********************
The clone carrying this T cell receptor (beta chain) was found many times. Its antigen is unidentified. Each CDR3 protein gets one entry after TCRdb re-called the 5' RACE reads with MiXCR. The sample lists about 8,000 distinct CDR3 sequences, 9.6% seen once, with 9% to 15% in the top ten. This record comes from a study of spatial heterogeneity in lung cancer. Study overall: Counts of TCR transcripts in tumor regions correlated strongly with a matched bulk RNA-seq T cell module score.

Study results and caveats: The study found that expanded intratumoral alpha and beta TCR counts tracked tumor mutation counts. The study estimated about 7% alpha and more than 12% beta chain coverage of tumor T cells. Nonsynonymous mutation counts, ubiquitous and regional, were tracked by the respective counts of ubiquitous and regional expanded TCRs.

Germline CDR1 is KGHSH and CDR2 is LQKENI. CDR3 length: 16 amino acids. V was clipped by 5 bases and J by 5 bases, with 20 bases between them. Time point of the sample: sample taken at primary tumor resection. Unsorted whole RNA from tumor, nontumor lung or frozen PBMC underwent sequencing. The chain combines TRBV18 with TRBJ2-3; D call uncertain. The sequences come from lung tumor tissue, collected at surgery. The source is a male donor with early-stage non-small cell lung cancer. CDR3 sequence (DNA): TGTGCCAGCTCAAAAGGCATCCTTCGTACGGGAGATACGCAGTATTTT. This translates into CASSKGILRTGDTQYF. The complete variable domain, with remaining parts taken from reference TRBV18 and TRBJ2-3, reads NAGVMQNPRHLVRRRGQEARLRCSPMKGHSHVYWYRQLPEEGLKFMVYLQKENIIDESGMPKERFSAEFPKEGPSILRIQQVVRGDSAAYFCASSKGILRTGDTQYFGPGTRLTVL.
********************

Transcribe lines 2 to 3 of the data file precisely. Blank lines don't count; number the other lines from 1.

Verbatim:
Study results and caveats: The study found that expanded intratumoral alpha and beta TCR counts tracked tumor mutation counts. The study estimated about 7% alpha and more than 12% beta chain coverage of tumor T cells. Nonsynonymous mutation counts, ubiquitous and regional, were tracked by the respective counts of ubiquitous and regional expanded TCRs.

Germline CDR1 is KGHSH and CDR2 is LQKENI. CDR3 length: 16 amino acids. V was clipped by 5 bases and J by 5 bases, with 20 bases between them. Time point of the sample: sample taken at primary tumor resection. Unsorted whole RNA from tumor, nontumor lung or frozen PBMC underwent sequencing. The chain combines TRBV18 with TRBJ2-3; D call uncertain. The sequences come from lung tumor tissue, collected at surgery. The source is a male donor with early-stage non-small cell lung cancer. CDR3 sequence (DNA): TGTGCCAGCTCAAAAGGCATCCTTCGTACGGGAGATACGCAGTATTTT. This translates into CASSKGILRTGDTQYF. The complete variable domain, with remaining parts taken from reference TRBV18 and TRBJ2-3, reads NAGVMQNPRHLVRRRGQEARLRCSPMKGHSHVYWYRQLPEEGLKFMVYLQKENIIDESGMPKERFSAEFPKEGPSILRIQQVVRGDSAAYFCASSKGILRTGDTQYFGPGTRLTVL.